For one Pakistani mother, sunburn signals her desperation to find her son.

Zarjan Atta rode rickshaws and buses for four days on desert roads, deepening and reddening her brown skin, as she traveled from her village to Karachi, Pakistan's southern port mega-city.

That's where her son Nawaz, 23, was living with relatives and studying at Karachi University. Her relatives say armed men dragged him from their flat on Oct. 28. They were in civilian clothes.

They pushed the women and children into a room. They warned: If you speak, you'll be next.

When the Pakistani interior minister went to attend a controversial court hearing on Oct. 2, the paramilitary force securing the area blocked him from entering. When he demanded to speak to a higher-up, he was told to wait.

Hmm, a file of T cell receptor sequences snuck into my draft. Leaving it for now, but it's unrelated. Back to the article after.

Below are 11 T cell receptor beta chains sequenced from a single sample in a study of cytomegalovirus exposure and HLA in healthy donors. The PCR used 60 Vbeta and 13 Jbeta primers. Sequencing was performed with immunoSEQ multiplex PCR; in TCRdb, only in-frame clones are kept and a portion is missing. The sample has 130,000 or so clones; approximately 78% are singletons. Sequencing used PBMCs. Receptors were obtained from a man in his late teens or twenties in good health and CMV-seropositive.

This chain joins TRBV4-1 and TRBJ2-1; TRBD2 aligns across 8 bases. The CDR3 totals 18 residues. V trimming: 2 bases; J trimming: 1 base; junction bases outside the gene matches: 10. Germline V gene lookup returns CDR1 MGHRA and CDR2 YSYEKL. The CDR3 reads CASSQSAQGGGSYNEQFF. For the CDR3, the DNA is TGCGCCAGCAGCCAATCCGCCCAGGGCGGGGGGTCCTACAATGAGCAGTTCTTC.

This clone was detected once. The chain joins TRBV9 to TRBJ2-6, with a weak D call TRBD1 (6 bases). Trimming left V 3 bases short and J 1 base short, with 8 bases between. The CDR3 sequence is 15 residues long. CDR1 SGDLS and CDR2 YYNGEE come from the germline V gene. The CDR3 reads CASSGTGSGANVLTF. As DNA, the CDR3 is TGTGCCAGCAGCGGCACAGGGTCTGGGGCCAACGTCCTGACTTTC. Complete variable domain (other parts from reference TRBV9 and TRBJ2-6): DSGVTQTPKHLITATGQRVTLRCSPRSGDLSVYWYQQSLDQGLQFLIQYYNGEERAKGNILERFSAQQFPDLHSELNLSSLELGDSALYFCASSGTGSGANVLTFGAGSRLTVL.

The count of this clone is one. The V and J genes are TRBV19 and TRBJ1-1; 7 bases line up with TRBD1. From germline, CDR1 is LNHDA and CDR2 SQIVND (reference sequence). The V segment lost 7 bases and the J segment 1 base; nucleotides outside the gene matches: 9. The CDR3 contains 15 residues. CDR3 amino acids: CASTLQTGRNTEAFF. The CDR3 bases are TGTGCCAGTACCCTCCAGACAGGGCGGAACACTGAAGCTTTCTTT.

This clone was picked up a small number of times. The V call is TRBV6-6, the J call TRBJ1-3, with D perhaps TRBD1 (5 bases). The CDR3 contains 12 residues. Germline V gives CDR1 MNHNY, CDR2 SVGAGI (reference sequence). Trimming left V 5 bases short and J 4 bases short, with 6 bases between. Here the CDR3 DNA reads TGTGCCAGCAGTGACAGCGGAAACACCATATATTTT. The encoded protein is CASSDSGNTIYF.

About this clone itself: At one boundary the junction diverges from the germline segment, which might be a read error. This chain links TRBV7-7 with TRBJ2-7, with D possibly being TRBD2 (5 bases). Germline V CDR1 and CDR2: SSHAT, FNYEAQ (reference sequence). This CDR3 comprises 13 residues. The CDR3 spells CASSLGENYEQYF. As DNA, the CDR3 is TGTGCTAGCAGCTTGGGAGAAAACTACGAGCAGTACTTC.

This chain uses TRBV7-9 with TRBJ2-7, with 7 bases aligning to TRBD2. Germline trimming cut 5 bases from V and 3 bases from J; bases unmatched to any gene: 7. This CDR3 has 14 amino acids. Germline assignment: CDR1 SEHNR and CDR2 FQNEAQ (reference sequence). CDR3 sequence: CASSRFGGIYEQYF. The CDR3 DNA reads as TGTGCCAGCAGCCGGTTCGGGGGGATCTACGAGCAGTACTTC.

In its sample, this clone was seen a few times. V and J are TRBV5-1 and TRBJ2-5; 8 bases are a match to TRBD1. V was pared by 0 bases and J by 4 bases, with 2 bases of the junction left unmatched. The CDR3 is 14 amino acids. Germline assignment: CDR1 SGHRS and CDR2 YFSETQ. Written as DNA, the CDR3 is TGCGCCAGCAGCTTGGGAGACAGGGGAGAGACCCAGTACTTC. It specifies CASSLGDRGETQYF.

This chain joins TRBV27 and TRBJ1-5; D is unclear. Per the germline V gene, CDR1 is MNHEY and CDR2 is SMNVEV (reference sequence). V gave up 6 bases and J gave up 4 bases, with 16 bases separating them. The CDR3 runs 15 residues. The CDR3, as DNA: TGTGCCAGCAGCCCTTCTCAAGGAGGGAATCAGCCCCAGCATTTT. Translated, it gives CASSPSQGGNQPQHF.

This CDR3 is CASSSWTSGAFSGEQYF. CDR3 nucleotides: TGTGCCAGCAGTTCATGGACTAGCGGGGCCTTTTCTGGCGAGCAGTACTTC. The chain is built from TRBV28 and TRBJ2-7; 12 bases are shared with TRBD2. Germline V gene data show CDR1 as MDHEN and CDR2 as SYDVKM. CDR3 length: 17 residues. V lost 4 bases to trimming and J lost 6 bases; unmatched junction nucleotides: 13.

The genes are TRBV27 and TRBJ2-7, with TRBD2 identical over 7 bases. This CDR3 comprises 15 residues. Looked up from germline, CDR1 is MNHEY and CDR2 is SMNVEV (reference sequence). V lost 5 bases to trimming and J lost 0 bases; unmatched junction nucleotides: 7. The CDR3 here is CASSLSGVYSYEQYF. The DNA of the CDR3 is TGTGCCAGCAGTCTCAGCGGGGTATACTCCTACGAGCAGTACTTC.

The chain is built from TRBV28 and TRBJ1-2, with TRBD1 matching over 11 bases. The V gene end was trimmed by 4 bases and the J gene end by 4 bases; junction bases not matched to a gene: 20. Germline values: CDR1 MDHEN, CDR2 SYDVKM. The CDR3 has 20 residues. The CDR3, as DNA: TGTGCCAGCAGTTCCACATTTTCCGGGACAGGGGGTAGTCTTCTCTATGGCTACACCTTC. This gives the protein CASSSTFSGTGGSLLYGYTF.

The minister, Ahsan Iqbal, is the nominal boss of that paramilitary force.

In another country, it might just have been an embarrassing incident, a mistake by a soldier who did not recognize a top official. In Pakistan, many — including Iqbal himself — saw it as an act of rebellion.

In a wealthy suburb in Karachi, Pakistan's largest city, a group of young Pakistanis veered between laughter and distress as they played a board game that echoed their lives in both funny and painful ways.

The name of the game is Arranged and the goal is to avoid at all costs an arranged marriage — and the matchmaker who sets them up. She's known as Rishta Aunty, slang in Urdu and Hindi for a certain kind of middle-aged, busybody matchmaker who knows all the single men and women.

Pakistan's prime minister has warned that the U.S. would be degrading its own capabilities to fight terrorism if it degraded Pakistan's military strength. Shahid Khaqan Abbasi made the comments Tuesday in a roundtable discussion with journalists before he leaves for the United States on Saturday.